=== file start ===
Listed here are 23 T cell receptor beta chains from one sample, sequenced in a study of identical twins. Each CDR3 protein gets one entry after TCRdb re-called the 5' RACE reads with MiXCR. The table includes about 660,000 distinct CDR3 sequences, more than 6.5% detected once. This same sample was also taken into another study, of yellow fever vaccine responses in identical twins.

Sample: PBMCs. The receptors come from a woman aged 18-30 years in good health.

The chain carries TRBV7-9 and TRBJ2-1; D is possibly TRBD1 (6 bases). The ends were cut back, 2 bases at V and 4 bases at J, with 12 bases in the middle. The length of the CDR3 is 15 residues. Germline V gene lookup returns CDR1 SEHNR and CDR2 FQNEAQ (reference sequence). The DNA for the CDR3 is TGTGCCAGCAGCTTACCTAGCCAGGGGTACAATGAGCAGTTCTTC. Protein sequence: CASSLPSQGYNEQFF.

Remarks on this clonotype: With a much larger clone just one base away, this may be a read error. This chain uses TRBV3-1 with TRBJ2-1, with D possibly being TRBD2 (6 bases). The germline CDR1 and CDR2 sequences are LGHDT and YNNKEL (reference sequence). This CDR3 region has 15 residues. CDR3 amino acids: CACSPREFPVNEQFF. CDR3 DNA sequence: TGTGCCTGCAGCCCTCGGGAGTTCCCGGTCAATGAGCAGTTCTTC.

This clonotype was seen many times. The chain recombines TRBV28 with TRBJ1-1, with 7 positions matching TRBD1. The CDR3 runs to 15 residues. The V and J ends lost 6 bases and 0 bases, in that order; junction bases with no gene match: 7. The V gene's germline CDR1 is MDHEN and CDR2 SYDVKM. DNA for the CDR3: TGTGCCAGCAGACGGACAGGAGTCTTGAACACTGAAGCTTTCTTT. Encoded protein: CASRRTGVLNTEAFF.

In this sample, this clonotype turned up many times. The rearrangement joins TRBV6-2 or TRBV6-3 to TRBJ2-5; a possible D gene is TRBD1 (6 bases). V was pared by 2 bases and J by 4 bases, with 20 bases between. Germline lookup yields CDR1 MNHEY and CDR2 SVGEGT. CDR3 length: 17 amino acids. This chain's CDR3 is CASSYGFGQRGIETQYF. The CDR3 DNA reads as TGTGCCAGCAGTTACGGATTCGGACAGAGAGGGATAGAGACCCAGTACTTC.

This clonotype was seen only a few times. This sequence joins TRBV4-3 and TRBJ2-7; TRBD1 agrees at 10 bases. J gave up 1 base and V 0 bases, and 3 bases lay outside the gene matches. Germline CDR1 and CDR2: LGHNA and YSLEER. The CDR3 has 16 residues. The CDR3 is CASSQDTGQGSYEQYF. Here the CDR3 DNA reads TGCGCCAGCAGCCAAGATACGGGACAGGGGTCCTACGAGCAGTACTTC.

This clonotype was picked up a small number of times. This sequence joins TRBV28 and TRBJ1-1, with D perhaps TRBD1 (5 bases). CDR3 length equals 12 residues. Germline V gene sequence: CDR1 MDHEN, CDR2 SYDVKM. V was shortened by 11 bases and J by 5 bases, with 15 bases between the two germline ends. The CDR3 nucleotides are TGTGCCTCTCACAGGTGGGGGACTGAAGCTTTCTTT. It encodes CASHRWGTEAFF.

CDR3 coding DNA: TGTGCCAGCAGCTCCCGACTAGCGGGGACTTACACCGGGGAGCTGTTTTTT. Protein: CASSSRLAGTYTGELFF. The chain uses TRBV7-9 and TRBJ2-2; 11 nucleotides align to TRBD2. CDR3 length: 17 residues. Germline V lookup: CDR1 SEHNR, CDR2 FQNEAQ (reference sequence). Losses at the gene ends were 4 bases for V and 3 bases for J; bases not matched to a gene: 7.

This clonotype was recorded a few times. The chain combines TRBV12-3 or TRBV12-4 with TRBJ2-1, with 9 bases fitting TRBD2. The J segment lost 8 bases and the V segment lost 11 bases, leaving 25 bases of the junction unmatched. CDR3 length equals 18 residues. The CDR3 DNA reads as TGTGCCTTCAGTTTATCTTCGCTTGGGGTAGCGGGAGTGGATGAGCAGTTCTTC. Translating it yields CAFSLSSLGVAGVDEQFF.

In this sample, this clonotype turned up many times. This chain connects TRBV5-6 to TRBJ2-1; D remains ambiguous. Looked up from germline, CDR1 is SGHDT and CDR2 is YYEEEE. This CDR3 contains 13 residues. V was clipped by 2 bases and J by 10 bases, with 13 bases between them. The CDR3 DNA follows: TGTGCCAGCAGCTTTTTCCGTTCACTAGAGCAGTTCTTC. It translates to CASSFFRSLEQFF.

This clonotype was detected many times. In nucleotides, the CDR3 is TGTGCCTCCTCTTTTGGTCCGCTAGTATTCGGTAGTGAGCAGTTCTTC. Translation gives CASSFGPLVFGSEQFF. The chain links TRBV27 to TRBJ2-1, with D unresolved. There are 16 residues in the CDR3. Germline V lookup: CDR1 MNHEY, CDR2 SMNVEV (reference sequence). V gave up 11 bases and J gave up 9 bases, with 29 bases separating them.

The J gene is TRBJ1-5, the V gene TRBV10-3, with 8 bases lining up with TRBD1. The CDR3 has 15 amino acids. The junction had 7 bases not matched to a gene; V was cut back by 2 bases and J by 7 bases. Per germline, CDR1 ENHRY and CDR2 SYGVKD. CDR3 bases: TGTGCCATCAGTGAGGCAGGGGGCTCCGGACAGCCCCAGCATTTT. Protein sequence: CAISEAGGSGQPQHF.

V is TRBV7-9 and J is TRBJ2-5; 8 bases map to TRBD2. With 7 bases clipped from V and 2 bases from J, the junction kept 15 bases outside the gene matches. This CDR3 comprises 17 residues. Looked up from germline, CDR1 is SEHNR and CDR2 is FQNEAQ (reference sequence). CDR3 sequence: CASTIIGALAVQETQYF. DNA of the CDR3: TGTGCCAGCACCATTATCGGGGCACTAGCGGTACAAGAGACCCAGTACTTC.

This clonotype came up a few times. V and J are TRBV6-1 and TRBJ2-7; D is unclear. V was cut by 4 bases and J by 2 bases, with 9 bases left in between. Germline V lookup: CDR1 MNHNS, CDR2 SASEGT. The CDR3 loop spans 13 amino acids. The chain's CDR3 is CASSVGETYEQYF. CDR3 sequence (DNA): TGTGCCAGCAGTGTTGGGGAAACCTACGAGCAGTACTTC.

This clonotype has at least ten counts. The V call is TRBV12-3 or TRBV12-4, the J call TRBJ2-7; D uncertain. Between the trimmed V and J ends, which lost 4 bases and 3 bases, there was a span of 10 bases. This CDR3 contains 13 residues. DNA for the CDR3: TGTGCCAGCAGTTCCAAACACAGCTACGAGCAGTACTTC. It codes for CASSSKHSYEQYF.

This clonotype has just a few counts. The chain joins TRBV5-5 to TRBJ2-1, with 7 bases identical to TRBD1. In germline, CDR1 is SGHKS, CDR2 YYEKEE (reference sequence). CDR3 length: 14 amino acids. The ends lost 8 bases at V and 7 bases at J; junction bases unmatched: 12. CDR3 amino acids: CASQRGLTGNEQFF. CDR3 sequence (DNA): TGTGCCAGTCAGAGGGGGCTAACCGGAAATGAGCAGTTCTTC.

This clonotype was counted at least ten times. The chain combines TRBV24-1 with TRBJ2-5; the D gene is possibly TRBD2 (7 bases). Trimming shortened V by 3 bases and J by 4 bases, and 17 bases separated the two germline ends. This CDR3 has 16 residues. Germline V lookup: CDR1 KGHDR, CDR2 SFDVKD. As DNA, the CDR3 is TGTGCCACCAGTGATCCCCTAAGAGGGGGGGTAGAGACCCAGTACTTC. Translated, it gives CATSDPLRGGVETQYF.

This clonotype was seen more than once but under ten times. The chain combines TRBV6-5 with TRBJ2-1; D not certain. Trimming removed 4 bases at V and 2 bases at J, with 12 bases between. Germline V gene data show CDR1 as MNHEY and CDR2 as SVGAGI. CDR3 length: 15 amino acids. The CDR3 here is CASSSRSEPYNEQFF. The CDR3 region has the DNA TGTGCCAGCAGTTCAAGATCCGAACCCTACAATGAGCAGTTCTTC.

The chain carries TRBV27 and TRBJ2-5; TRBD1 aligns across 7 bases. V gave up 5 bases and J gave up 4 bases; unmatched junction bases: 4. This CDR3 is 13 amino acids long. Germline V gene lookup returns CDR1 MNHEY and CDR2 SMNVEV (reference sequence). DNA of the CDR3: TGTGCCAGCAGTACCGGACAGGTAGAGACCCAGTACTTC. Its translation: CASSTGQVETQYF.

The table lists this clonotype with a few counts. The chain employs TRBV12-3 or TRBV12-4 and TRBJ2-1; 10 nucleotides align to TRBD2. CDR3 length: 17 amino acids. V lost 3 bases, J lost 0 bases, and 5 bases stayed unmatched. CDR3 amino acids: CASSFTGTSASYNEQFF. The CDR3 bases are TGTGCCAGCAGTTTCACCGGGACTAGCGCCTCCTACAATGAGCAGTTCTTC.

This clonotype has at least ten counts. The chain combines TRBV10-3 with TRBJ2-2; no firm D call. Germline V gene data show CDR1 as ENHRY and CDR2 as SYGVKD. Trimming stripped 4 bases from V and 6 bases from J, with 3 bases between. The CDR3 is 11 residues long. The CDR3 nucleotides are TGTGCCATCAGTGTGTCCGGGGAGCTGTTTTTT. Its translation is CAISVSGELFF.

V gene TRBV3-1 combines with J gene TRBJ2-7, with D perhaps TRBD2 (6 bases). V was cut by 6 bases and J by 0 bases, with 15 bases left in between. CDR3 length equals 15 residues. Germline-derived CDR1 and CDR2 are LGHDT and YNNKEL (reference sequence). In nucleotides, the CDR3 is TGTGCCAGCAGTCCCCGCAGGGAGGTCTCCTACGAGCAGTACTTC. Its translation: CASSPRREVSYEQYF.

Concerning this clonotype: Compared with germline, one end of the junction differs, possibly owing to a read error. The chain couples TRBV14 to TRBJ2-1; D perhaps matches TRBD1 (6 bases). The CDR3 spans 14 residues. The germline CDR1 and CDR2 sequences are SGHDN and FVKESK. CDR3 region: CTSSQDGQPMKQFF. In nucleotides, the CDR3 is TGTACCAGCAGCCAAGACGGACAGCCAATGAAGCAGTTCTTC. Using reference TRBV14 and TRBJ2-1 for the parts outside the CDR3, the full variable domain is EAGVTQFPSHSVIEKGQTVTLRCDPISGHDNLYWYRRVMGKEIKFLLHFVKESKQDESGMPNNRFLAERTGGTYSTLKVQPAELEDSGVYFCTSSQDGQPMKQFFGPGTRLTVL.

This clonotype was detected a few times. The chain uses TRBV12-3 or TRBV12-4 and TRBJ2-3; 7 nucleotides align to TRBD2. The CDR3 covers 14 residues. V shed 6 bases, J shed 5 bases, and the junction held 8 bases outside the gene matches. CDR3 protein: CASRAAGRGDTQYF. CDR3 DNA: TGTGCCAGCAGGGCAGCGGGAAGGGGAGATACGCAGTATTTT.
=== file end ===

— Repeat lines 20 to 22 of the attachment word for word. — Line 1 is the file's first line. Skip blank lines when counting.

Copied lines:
The chain carries TRBV27 and TRBJ2-5; TRBD1 aligns across 7 bases. V gave up 5 bases and J gave up 4 bases; unmatched junction bases: 4. This CDR3 is 13 amino acids long. Germline V gene lookup returns CDR1 MNHEY and CDR2 SMNVEV (reference sequence). DNA of the CDR3: TGTGCCAGCAGTACCGGACAGGTAGAGACCCAGTACTTC. Its translation: CASSTGQVETQYF.

The table lists this clonotype with a few counts. The chain employs TRBV12-3 or TRBV12-4 and TRBJ2-1; 10 nucleotides align to TRBD2. CDR3 length: 17 amino acids. V lost 3 bases, J lost 0 bases, and 5 bases stayed unmatched. CDR3 amino acids: CASSFTGTSASYNEQFF. The CDR3 bases are TGTGCCAGCAGTTTCACCGGGACTAGCGCCTCCTACAATGAGCAGTTCTTC.

This clonotype has at least ten counts. The chain combines TRBV10-3 with TRBJ2-2; no firm D call. Germline V gene data show CDR1 as ENHRY and CDR2 as SYGVKD. Trimming stripped 4 bases from V and 6 bases from J, with 3 bases between. The CDR3 is 11 residues long. The CDR3 nucleotides are TGTGCCATCAGTGTGTCCGGGGAGCTGTTTTTT. Its translation is CAISVSGELFF.